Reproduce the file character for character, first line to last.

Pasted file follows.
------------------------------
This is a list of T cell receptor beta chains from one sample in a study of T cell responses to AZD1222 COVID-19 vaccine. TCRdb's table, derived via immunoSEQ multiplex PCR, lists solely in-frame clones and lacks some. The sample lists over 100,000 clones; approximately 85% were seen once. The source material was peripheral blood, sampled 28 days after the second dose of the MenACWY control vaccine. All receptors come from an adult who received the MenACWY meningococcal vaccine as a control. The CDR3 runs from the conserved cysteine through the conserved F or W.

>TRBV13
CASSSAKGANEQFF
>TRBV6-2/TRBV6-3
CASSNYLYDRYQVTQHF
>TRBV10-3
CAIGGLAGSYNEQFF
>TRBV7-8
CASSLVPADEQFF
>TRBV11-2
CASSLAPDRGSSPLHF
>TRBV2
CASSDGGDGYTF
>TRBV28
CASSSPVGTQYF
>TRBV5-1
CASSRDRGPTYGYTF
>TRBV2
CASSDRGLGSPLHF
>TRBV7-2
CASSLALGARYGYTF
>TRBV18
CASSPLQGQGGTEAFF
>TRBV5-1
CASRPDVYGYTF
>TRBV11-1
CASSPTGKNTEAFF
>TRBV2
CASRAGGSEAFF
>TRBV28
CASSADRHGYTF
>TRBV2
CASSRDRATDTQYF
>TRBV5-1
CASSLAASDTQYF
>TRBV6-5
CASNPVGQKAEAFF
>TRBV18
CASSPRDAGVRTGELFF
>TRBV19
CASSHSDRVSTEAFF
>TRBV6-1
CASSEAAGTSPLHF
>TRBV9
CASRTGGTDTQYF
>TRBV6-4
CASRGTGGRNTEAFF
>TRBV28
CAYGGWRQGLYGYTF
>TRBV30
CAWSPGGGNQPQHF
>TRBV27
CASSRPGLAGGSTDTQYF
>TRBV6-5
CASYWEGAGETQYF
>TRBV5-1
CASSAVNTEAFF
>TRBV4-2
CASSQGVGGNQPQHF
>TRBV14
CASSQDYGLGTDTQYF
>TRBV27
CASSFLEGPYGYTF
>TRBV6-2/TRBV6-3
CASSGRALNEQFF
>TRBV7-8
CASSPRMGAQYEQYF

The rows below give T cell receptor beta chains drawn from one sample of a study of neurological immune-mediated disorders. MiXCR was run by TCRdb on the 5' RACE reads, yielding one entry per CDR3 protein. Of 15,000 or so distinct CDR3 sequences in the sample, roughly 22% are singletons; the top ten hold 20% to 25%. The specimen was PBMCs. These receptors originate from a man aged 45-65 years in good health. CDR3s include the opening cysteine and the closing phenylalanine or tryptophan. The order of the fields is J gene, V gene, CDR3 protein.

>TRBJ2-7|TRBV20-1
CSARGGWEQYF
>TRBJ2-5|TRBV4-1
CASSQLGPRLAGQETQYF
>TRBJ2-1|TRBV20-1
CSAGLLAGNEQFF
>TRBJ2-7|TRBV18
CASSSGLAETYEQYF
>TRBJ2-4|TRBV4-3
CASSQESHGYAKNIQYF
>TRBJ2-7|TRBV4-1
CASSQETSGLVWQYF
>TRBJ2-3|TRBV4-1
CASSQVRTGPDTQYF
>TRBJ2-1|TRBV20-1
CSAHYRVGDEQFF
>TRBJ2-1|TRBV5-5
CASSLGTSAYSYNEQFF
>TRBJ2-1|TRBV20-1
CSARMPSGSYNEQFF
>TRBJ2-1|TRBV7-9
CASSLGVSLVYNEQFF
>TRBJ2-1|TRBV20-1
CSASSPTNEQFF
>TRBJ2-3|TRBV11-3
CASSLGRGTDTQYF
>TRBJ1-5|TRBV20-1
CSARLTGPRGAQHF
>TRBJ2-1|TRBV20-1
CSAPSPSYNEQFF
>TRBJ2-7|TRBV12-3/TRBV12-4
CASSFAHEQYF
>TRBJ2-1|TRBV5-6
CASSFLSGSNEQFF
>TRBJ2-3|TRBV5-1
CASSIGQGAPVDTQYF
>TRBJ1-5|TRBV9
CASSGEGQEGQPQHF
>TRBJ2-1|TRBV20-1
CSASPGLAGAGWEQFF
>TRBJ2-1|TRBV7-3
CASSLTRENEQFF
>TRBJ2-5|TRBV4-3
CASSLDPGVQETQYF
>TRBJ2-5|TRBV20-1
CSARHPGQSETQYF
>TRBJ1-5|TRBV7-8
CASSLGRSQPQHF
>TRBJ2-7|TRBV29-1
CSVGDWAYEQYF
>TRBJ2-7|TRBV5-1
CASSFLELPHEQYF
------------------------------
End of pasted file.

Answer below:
This is a list of T cell receptor beta chains from one sample in a study of T cell responses to AZD1222 COVID-19 vaccine. TCRdb's table, derived via immunoSEQ multiplex PCR, lists solely in-frame clones and lacks some. The sample lists over 100,000 clones; approximately 85% were seen once. The source material was peripheral blood, sampled 28 days after the second dose of the MenACWY control vaccine. All receptors come from an adult who received the MenACWY meningococcal vaccine as a control. The CDR3 runs from the conserved cysteine through the conserved F or W.

>TRBV13
CASSSAKGANEQFF
>TRBV6-2/TRBV6-3
CASSNYLYDRYQVTQHF
>TRBV10-3
CAIGGLAGSYNEQFF
>TRBV7-8
CASSLVPADEQFF
>TRBV11-2
CASSLAPDRGSSPLHF
>TRBV2
CASSDGGDGYTF
>TRBV28
CASSSPVGTQYF
>TRBV5-1
CASSRDRGPTYGYTF
>TRBV2
CASSDRGLGSPLHF
>TRBV7-2
CASSLALGARYGYTF
>TRBV18
CASSPLQGQGGTEAFF
>TRBV5-1
CASRPDVYGYTF
>TRBV11-1
CASSPTGKNTEAFF
>TRBV2
CASRAGGSEAFF
>TRBV28
CASSADRHGYTF
>TRBV2
CASSRDRATDTQYF
>TRBV5-1
CASSLAASDTQYF
>TRBV6-5
CASNPVGQKAEAFF
>TRBV18
CASSPRDAGVRTGELFF
>TRBV19
CASSHSDRVSTEAFF
>TRBV6-1
CASSEAAGTSPLHF
>TRBV9
CASRTGGTDTQYF
>TRBV6-4
CASRGTGGRNTEAFF
>TRBV28
CAYGGWRQGLYGYTF
>TRBV30
CAWSPGGGNQPQHF
>TRBV27
CASSRPGLAGGSTDTQYF
>TRBV6-5
CASYWEGAGETQYF
>TRBV5-1
CASSAVNTEAFF
>TRBV4-2
CASSQGVGGNQPQHF
>TRBV14
CASSQDYGLGTDTQYF
>TRBV27
CASSFLEGPYGYTF
>TRBV6-2/TRBV6-3
CASSGRALNEQFF
>TRBV7-8
CASSPRMGAQYEQYF

The rows below give T cell receptor beta chains drawn from one sample of a study of neurological immune-mediated disorders. MiXCR was run by TCRdb on the 5' RACE reads, yielding one entry per CDR3 protein. Of 15,000 or so distinct CDR3 sequences in the sample, roughly 22% are singletons; the top ten hold 20% to 25%. The specimen was PBMCs. These receptors originate from a man aged 45-65 years in good health. CDR3s include the opening cysteine and the closing phenylalanine or tryptophan. The order of the fields is J gene, V gene, CDR3 protein.

>TRBJ2-7|TRBV20-1
CSARGGWEQYF
>TRBJ2-5|TRBV4-1
CASSQLGPRLAGQETQYF
>TRBJ2-1|TRBV20-1
CSAGLLAGNEQFF
>TRBJ2-7|TRBV18
CASSSGLAETYEQYF
>TRBJ2-4|TRBV4-3
CASSQESHGYAKNIQYF
>TRBJ2-7|TRBV4-1
CASSQETSGLVWQYF
>TRBJ2-3|TRBV4-1
CASSQVRTGPDTQYF
>TRBJ2-1|TRBV20-1
CSAHYRVGDEQFF
>TRBJ2-1|TRBV5-5
CASSLGTSAYSYNEQFF
>TRBJ2-1|TRBV20-1
CSARMPSGSYNEQFF
>TRBJ2-1|TRBV7-9
CASSLGVSLVYNEQFF
>TRBJ2-1|TRBV20-1
CSASSPTNEQFF
>TRBJ2-3|TRBV11-3
CASSLGRGTDTQYF
>TRBJ1-5|TRBV20-1
CSARLTGPRGAQHF
>TRBJ2-1|TRBV20-1
CSAPSPSYNEQFF
>TRBJ2-7|TRBV12-3/TRBV12-4
CASSFAHEQYF
>TRBJ2-1|TRBV5-6
CASSFLSGSNEQFF
>TRBJ2-3|TRBV5-1
CASSIGQGAPVDTQYF
>TRBJ1-5|TRBV9
CASSGEGQEGQPQHF
>TRBJ2-1|TRBV20-1
CSASPGLAGAGWEQFF
>TRBJ2-1|TRBV7-3
CASSLTRENEQFF
>TRBJ2-5|TRBV4-3
CASSLDPGVQETQYF
>TRBJ2-5|TRBV20-1
CSARHPGQSETQYF
>TRBJ1-5|TRBV7-8
CASSLGRSQPQHF
>TRBJ2-7|TRBV29-1
CSVGDWAYEQYF
>TRBJ2-7|TRBV5-1
CASSFLELPHEQYF